Critical Ignoring as a Core Competence for Digital Citizens


Low-quality and misleading information online can hijack people’s attention, often by evoking curiosity, outrage, or anger. Resisting certain types of information and actors online requires people to adopt new mental habits that help them avoid being tempted by attention-grabbing and potentially harmful content. We argue that digital information literacy must include the competence of critical ignoring—choosing what to ignore and where to invest one’s limited attentional capacities. We review three types of cognitive strategies for implementing critical ignoring: self-nudging, in which one ignores temptations by removing them from one’s digital environments; lateral reading, in which one vets information by leaving the source and verifying its credibility elsewhere online; and the do-not-feed-the-trolls heuristic, which advises one to not reward malicious actors with attention. We argue that these strategies implementing critical ignoring should be part of school curricula on digital information literacy. Teaching the competence of critical ignoring requires a paradigm shift in educators’ thinking, from a sole focus on the power and promise of paying close attention to an additional emphasis on the power of ignoring. Encouraging students and other online users to embrace critical ignoring can empower them to shield themselves from the excesses, traps, and information disorders of today’s attention economy.”

Anastasia Kozyreva, et al. “Critical Ignoring as a Core Competence for Digital Citizens.”
Current Directions in Psychological Science 0 10.1177/09637214221121570-

After some reflection, this is obviously true. Just as obviously, it lends itself to the Dunning-Kruger effect, where people with low ability to critically ignore, do the exact opposite, where they focus on “attention-grabbing and potentially harmful content” and choose to critically ignore content that would help with changing one’s worldview to something that is more adaptive.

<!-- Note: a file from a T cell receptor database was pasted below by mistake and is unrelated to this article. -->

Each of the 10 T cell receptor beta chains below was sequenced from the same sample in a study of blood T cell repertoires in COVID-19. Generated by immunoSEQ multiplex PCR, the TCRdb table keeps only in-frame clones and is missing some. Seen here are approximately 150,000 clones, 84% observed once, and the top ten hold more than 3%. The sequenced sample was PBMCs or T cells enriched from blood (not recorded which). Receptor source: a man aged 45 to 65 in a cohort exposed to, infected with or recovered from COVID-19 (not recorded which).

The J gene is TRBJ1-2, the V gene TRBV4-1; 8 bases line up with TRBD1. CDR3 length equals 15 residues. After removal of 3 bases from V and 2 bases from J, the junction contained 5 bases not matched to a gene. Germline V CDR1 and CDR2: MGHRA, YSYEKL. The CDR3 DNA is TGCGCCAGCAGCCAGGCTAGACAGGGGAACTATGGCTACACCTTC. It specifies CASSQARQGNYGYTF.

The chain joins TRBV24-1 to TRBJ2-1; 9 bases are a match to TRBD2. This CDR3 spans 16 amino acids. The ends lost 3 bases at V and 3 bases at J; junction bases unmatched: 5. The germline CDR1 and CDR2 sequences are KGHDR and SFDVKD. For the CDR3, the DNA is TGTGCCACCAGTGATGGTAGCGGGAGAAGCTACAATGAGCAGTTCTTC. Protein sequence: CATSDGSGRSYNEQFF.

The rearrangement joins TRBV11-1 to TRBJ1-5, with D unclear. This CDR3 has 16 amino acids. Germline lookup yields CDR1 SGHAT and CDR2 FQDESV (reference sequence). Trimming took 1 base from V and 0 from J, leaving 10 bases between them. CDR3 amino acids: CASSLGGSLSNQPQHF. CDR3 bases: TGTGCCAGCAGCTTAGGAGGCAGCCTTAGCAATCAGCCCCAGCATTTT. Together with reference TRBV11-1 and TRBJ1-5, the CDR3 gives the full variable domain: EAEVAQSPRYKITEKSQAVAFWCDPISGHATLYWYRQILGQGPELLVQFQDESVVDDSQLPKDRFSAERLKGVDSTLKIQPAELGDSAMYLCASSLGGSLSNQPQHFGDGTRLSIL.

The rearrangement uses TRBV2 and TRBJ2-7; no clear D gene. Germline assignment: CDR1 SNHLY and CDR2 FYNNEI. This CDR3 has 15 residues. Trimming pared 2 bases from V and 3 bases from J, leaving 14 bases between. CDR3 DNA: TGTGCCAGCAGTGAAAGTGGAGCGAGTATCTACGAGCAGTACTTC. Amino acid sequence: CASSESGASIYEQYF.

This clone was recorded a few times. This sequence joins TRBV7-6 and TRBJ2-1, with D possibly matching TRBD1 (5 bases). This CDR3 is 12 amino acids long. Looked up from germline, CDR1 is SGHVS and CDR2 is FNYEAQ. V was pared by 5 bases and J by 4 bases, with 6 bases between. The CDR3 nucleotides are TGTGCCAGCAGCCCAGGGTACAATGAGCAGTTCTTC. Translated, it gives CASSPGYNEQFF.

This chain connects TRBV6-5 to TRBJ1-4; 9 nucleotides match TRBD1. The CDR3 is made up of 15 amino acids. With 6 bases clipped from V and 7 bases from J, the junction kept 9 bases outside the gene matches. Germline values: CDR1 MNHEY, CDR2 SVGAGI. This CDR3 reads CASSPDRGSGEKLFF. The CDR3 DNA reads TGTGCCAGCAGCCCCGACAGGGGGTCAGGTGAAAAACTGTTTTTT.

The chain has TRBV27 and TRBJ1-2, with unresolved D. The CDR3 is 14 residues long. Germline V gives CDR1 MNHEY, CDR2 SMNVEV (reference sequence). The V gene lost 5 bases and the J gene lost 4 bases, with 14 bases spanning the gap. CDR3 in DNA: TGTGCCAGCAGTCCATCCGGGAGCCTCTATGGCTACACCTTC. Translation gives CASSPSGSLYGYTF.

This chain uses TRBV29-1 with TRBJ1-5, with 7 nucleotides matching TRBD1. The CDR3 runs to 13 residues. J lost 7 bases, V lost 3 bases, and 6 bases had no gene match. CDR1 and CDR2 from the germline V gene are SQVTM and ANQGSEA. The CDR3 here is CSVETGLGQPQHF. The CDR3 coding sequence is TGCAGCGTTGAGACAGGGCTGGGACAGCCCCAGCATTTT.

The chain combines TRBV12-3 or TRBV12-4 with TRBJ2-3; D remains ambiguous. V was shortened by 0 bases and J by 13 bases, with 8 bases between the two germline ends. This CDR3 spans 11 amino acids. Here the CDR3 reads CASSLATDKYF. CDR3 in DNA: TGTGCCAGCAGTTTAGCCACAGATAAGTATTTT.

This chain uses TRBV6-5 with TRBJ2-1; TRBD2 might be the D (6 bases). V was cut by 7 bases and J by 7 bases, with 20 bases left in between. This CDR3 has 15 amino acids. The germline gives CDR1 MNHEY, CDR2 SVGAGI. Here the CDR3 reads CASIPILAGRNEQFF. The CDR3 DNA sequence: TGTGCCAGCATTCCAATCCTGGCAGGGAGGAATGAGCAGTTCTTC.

Once you start thinking about it, and looking for these kinds of behaviors, it becomes a new lens to which to look at a lot of the features of our society. The preoccupation with sports, for instance, is focusing on attention grabbing content with little value. It’s true of conspiracy theories, fundamentalism and the beliefs of fanatics everywhere. Moreover, if we look to our own behavior, there are many areas where we do this ourselves. Is a preoccupation with storytelling in “cinema” really different than a preoccupation with sport? What, then, is of real value?

The inescapable conclusion is that vast majority of our activity and attention is spent on things we should be critically ignoring. The hard question: what should we be paying attention to?

4 thoughts on “Critical Ignoring as a Core Competence for Digital Citizens

  1. I drink too much, full stop. Those stretches in which I more successfully temper that tendency almost always involve the first cognitive strategy mentioned in the source article: remove the temptation. Don’t have booze on hand; avoid places that offer it. (Please do not ask me how long these successful stretches last.)